We moved many times. I hated always being the new kid at school. Due to her unresolved trauma, my mother didn’t have the capacity to respond appropriately to mine or my brother’s needs, and I didn’t get along with my stepfather either. My father was busy with a new family. I left home when I was 14, moved to Taupo, and put myself on the Unsupported Child’s benefit. Two years later, Tauhara High rang my parents about my constant wagging and they reluctantly came to collect me and take me back with them to Whanganui. After only one day at school, I left and soon after became pregnant at 16 to my first boyfriend, who terrorised and beat me while I was hapū. On one occasion my little brothers saw him throttle me, something I have no memory of. He ended up in jail for assaulting my mother on Christmas Day.

In Whanganui, I started hanging out at Rangahaua, the Māori arm of the local polytech. I met my best friend Jason there (Rest in Love, bud). We learned how to screenprint with the artist Gabrielle Belz, who welcomed us into her home and fed us. To discover I had artistic talent was a surprise. I’d always believed I was hopeless at art, as I was shamed at five years old by a nun who held up my drawing in front of the class as an example of terrible work. I applied for the one year Foundation art course at Whanganui, followed by the Bachelor of Fine Art programme. I nearly didn’t get in, because my disastrous interview ended when I stormed out. Robert (Bob) Bourdon, the Texan sculptor and head of the school chased after me to ask, “Who are you angry at?” I was taken aback because I wasn’t used to being asked about my feelings by anyone, let alone an adult. I had to admit I was angry at myself.

Art school was like doing the best kind of therapy for four years. I think everyone should do it. I loved it. I learned photography with George Krause, a highly accomplished, dynamic artist with work in MOMA’s permanent collection. At our first class critique, he said “Colleen has a natural eye.” That gave me so much confidence and I took to taking my Rolleiflex camera everywhere, and spent long hours in the dark room. I thrived on being creative and seeing my ideas and feelings about the world become tangible. On graduation day, Bob Bourdon pulled me aside to say he was proud of me for having the highest grades in my year. He told me the other tutors were dead set against accepting me to the programme but he fought them on it. He was a phenomenal teacher who made a lasting impact on my life. I wish he was still alive so I could properly thank him.


I returned to Aotearoa after 15 years in Tokyo and a year in New York City, a chequered working life, two failed marriages and the devastating loss of my much loved and deeply missed darling daughter and only child. The only thing I will say here about this tragedy is that the worst thing that could ever happen in my life, already has. I don’t have anything left to fear.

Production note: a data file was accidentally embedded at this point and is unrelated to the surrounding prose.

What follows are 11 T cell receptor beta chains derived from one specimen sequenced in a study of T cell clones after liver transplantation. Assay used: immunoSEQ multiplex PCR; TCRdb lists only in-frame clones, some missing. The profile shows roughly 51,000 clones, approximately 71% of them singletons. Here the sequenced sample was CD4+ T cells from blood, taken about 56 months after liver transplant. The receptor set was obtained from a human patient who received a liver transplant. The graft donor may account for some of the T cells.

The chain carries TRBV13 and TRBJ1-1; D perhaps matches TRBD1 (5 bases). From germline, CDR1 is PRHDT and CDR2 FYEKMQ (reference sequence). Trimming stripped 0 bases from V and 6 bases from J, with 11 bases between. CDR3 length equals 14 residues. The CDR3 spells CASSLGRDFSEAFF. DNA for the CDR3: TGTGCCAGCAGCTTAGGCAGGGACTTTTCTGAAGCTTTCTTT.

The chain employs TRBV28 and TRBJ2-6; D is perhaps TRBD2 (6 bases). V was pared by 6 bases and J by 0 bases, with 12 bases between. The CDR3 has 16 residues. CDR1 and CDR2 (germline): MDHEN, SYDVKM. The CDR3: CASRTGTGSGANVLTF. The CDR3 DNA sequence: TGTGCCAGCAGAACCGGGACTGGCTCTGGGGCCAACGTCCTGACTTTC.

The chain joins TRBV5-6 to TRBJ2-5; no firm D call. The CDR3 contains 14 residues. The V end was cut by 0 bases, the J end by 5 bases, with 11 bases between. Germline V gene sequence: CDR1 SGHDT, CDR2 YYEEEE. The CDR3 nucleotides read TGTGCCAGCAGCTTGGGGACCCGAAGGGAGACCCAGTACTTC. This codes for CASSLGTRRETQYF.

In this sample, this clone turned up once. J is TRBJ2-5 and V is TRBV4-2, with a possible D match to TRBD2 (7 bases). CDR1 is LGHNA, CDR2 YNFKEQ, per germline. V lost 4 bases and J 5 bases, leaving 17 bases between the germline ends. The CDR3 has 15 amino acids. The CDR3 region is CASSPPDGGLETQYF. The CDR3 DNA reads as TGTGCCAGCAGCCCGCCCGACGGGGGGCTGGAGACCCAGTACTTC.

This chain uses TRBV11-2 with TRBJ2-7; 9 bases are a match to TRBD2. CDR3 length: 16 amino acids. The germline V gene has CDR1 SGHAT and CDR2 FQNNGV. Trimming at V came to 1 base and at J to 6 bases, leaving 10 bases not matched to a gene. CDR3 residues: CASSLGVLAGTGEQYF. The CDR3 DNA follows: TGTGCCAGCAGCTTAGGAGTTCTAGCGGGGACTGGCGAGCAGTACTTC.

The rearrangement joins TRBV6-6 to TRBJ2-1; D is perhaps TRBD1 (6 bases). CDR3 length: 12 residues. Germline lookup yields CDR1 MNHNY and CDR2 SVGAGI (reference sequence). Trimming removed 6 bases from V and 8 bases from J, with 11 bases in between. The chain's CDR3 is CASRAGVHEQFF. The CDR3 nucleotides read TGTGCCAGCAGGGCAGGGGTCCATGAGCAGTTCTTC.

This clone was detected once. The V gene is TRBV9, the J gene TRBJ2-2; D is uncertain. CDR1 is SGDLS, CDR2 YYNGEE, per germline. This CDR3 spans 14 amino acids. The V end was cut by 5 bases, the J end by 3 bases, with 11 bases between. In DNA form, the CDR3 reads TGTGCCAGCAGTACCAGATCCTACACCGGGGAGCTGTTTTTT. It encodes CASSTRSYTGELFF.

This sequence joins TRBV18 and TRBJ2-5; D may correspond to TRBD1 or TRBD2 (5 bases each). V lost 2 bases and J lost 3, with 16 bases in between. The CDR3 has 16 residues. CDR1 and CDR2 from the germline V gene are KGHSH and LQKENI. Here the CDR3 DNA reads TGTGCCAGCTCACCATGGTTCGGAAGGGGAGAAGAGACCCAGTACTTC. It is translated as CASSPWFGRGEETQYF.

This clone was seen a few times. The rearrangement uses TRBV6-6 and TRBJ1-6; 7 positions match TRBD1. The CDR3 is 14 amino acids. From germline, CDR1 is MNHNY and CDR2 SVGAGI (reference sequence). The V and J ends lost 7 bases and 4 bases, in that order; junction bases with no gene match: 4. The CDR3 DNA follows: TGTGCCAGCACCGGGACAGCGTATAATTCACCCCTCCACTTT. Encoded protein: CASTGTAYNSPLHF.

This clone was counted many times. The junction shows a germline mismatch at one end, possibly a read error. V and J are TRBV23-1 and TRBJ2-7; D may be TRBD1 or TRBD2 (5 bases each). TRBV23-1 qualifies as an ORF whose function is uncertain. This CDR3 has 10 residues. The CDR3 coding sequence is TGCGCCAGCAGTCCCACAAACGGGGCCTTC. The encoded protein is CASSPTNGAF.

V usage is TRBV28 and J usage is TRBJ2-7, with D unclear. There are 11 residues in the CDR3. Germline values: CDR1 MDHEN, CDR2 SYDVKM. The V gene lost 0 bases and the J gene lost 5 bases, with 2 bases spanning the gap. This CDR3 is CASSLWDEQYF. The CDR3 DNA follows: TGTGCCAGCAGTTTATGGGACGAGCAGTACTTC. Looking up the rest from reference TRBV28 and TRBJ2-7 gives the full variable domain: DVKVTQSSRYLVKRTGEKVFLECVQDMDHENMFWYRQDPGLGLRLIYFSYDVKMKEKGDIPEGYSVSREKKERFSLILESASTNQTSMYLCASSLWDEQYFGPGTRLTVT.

“The characters in my stories are often outsiders in some way”

I also want to express my love and respect for Japan and the Japanese people. I admire their grace, stoicism, work ethic, and consideration for others. I learned a lot from them and their ways are a huge influence on who I am. My daughter spoke Japanese fluently like a native speaker. Japan is an incredible place with a rich and deep culture, and I consider Tokyo my second home.

I came back to New Zealand in 2016 and experienced reverse culture shock, typical when you’ve spent most of your adult life in another country. I didn’t know what to do next, but then I remembered that as a child, I wrote “I, Colleen Maria Lenihan, will be an author.” I wrote it exactly like that; a nerdy and earnest declaration I’d completely forgotten about. I decided to honour that little girl’s dream and took an online writing class while living at Te Henga. The rugged west coast was quite a trip after living so long in megacities. The first story I ever wrote was “Cherry Blossom Girl”, and my teacher, John Cranna, said it moved him, and that he’d read many, many student stories and that rarely ever happened. That gave me the confidence to continue, and I did further courses at The Creative Hub. After being selected for Huia Publisher’s Te Papa Tupu writing programme in 2018 and being mentored by James George, I worked on my manuscript for Kōhine until I completed it in 2021, with editing by Steve Braunias and Daisy Coles. I found community with other writers, in particular Rosetta Allan, Amy McDaid and Ruby Porter; and my Te Papa Tupu cohort: Nadine Hura, Cassie Hart, Shilo Kino, Ataria Sharman and Hone Rata. I think friendships with other writers are essential. It can be a lonely and precarious career and we need other writers to help us get through.

At the moment I’m working as a writer on Shortland Street and prior to that, Ahikāroa. It’s challenging and exciting working in TV. I hope to help other Māori writers enter the industry, like Annette Morehu did for me.

Writing has saved my life. It’s given me purpose and great joy. It’s fucking hard, but I love what I do. The act of writing not always, it can be like pulling teeth aside from those rare, precious occasions when it flows and I’m in the zone, but I always love having written. Well, usually. I like this whakaaro from my first writing teacher: “Writers are people who finish things.”

Ngā mihi.

The very, very good short story collection Kōhine by Colleen Maria Lenihan (Huia, $25) is available in bookstores nationwide. ReadingRoom is devoting all week to the author and her book. Tomorrow: a korero between Colleen and Shelley Burne-Field on their mentoring experiences at Te Papa Tupu.